Stars Awarded the 2023 SBIFF Virtuosos Award including Austin Butler, Kerry Condon, Stephanie Hsu, and more!
38TH ANNUAL SBIFF’S VIRTUOSOS AWARD PRESENTED BY JANE LYNCH
- Executive director Roger Durling kicked things off with a brief introduction to the evening, as well as moderator Dave Karger, host of Turner Classic Movies. Karger noted the extensive careers of all eight panelists before showing off a montage highlighting each of their work this year.
- Jeremy Strong came out first, speaking about his series of jobs behind the scenes before making it big as an actor, including assisting the great Daniel Day-Lewis. Talking about his work on Armageddon Time, Strong shared how his role was essentially playing director James Gray’s father. As such, he felt a real responsibility to be true to the man, wanting to get access, even as Gray tried to keep him away, wanting him to craft something all his own.
- Ke Huy Quan then took the stage, sharing a similar history of behind-the-scenes jobs between the earlier stage of his career and now. Quan explained how this time helped him to better appreciate all the parts of the filmmaking process, also preparing him to play all the different parts of Waymond in Everything Everywhere All at Once. He also spoke about how Waymond helped him to grow, seeing how the character was unafraid of expressing his emotions and being seen as weak.
- Jeremy Pope was next up, speaking to his experience on The Inspection, a 19-day shoot. The film brought up a lot of emotions for him, allowing him to think about the role the movie would have played if he had seen it as a kid, the specific kind of blackness and queerness it represented. The film is loosely based on director Elegance Bratton’s journey, so Pope began the process wanting to be a sort of vessel, but during the production, he realized it was bringing out a lot of truths in himself. Because of this, it turned into sort of a healing process, also teaching Pope about the cost of being an artist, with him having to be vulnerable and put so much of himself into it.
- Stephanie Hsu arrived on stage to speak about Everything Everywhere All at Once, specifically the parking lot scene at the end. She really connected with the material and the scene, knowing that this is really what it was all about. As the movie was filmed rather sequentially, she was able to keep the emotions of this scene inside until the end. For her dual role as Joy and Jobu, Hsu shared that she thought of them as “two extremes of the same core,” each serving as a different sort of reaction to nihilism. While Joy’s reaction was to give in, thinking nothing matters, Jobu took things the other way, seeing herself as limitless, with nothing mattering. Finally, Hsu praised the crew and the working environment created by the Daniels, seeing the experience as fun and community-centered.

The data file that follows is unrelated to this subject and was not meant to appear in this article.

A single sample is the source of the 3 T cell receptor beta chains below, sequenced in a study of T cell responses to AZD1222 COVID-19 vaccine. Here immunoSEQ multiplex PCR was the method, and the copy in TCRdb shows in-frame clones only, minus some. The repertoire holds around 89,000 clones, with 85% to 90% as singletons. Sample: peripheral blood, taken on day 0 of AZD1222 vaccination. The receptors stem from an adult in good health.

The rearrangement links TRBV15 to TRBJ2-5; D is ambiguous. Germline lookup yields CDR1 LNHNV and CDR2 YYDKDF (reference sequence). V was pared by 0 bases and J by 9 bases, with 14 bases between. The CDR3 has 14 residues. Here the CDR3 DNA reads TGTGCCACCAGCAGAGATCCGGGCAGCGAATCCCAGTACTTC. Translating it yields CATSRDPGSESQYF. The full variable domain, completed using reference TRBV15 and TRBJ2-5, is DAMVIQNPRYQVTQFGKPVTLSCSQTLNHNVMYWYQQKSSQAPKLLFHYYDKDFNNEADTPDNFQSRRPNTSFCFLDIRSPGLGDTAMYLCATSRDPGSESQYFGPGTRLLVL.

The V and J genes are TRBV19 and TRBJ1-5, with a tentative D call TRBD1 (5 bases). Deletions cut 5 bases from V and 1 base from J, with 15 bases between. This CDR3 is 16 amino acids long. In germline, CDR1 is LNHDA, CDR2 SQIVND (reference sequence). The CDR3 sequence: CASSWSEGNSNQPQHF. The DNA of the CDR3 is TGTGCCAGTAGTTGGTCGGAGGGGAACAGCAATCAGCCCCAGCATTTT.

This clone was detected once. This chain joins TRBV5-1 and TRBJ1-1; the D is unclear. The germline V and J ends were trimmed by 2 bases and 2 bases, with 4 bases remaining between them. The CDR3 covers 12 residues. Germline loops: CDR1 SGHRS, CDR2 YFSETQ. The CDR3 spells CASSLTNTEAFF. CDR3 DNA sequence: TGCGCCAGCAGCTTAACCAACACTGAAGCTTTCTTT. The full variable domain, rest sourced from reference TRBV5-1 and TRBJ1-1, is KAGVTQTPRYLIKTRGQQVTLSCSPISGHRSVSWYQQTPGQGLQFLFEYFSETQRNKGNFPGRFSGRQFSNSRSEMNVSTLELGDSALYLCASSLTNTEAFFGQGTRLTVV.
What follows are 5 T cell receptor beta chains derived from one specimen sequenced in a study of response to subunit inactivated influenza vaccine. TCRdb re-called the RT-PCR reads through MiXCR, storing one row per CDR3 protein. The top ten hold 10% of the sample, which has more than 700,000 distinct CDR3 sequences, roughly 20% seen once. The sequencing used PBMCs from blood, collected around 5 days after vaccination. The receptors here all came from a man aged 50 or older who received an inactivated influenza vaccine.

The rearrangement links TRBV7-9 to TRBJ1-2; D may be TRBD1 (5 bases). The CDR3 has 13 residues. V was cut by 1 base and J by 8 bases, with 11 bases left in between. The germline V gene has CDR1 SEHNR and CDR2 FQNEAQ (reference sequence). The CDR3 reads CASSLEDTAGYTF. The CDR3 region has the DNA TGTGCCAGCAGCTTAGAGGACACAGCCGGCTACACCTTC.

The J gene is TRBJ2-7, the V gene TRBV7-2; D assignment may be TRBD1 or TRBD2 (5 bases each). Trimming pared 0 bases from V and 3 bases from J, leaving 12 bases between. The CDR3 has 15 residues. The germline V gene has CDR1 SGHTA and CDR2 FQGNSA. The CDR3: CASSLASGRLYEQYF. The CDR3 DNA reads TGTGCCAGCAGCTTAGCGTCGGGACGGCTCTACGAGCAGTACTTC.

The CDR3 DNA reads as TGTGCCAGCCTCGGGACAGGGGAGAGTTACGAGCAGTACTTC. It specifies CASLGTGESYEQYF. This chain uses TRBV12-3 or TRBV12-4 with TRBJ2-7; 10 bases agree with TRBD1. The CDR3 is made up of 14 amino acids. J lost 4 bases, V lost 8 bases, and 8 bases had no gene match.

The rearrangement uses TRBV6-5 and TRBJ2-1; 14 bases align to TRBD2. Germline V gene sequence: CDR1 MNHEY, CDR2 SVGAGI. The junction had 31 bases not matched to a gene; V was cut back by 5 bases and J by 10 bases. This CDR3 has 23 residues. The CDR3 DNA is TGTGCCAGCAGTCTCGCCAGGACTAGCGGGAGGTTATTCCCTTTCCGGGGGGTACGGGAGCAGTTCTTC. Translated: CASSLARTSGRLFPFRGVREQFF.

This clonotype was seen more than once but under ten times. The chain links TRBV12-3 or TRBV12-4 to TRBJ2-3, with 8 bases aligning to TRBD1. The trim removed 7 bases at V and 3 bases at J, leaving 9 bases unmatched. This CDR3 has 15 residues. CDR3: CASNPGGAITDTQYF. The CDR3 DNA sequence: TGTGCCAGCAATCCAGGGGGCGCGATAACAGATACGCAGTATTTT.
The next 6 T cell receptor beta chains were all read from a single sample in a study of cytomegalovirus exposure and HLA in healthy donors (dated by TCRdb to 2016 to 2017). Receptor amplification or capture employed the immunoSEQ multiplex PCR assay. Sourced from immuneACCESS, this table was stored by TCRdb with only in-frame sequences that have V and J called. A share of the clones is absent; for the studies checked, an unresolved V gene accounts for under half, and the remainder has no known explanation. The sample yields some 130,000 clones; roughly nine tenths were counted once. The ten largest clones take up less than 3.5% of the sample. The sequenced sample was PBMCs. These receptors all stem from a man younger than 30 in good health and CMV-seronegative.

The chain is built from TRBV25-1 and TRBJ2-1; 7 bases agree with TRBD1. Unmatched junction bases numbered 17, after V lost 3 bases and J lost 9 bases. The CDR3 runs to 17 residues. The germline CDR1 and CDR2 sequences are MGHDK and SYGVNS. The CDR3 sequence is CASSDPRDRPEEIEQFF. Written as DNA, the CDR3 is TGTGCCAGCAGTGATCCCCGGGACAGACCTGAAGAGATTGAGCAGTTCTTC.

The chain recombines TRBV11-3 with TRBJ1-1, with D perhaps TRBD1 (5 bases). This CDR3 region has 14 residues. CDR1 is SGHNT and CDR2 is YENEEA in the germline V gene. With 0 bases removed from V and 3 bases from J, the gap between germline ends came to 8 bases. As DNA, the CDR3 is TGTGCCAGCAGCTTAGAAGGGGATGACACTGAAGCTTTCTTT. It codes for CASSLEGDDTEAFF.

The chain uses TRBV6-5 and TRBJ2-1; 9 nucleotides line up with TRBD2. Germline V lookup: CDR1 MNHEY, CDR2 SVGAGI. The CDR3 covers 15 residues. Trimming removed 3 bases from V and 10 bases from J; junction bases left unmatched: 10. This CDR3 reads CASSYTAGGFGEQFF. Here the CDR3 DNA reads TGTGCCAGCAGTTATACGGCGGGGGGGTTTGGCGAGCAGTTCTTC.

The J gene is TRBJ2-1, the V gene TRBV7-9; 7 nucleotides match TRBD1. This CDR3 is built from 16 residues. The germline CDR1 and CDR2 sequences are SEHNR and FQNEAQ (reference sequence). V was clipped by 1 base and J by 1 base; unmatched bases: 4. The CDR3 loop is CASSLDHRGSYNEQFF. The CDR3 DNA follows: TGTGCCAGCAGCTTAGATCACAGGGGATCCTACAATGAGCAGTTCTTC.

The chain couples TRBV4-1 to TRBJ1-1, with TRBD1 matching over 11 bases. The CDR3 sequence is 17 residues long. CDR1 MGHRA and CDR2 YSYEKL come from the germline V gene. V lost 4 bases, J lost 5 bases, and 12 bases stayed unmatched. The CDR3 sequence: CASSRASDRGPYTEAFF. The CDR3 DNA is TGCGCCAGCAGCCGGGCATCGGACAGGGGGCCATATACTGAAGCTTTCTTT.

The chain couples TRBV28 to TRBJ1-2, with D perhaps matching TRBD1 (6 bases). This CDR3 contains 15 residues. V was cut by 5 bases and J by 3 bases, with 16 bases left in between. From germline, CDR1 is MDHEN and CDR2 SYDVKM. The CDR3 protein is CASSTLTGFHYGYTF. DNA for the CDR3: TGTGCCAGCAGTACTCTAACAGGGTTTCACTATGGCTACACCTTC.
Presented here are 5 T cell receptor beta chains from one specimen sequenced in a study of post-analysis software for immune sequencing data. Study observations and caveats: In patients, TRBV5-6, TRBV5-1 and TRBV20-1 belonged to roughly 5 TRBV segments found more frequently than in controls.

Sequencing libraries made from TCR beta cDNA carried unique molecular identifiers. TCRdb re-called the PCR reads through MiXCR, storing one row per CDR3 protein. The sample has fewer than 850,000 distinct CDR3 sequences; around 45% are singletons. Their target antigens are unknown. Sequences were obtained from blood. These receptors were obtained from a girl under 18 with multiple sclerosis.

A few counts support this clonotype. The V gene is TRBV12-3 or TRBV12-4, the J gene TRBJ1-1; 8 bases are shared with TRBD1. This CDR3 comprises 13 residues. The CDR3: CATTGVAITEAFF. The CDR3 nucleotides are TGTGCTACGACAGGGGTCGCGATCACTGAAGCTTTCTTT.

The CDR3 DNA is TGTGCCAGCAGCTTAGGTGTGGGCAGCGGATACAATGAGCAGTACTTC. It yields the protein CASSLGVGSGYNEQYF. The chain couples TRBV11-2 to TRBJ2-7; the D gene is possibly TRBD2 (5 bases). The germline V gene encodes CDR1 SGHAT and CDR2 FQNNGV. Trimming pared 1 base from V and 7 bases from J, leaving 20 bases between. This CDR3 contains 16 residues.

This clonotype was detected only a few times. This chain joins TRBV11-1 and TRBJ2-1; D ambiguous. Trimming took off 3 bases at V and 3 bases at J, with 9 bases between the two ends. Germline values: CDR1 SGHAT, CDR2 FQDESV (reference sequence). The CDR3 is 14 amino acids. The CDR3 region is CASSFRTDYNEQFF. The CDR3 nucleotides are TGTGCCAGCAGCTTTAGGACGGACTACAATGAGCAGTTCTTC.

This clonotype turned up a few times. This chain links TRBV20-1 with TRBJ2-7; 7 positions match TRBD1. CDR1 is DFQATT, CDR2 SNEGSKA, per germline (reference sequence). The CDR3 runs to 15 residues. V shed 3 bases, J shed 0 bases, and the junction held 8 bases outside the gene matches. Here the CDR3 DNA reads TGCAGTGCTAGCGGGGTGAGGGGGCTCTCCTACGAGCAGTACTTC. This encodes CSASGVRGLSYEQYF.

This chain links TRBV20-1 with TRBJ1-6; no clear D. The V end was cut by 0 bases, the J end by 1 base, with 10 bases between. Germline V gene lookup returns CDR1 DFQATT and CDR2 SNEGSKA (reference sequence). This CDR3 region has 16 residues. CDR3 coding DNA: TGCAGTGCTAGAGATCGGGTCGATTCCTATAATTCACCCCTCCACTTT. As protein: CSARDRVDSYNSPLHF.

- Nina Hoss talked about finding the core of Sharon in Tár, turning to Mahler’s work and complicated relationship with his wife, Alma, as a sort of reference point, with Sharon being this person wanting and willing to be partnered with a genius figure. Turning to an early encounter with Cate Blanchett, Hoss shared the story of a chance meeting in Budapest, with Hoss unsure Cate would recognize her, even as the two were set to work on Tár together. However, Cate quickly shouted “Nina!” and ran over to talk, impressing Hoss’ colleague who she was eating with. Things then turned to the end of Tár, with Hoss discussing her opinion on the film. She has seen it three times, taking something different away each time. She views this as something enabled by writer/producer/director Todd Field, as he doesn’t preach, preferring to give the audience much to take away and discuss.
- Danielle Deadwyler talked about making her self-tape for Till with her son, a fellow young actor who she has worked with before. Deadwyler shared how amazing he is, and how much support he offers. Speaking to the emotional strain of working on the film, Deadwyler talked about her try-all coping strategy, involving writing, journaling, and talking with others on the set. She also shared how during the making of the film, she had a dream every night, a beautiful phenomenon that gave her a lot to think about. Deadwyler was especially glad when people told her the film was their first exposure to the Emmett Till story, as it showed the movie really was serving its purpose to educate audiences.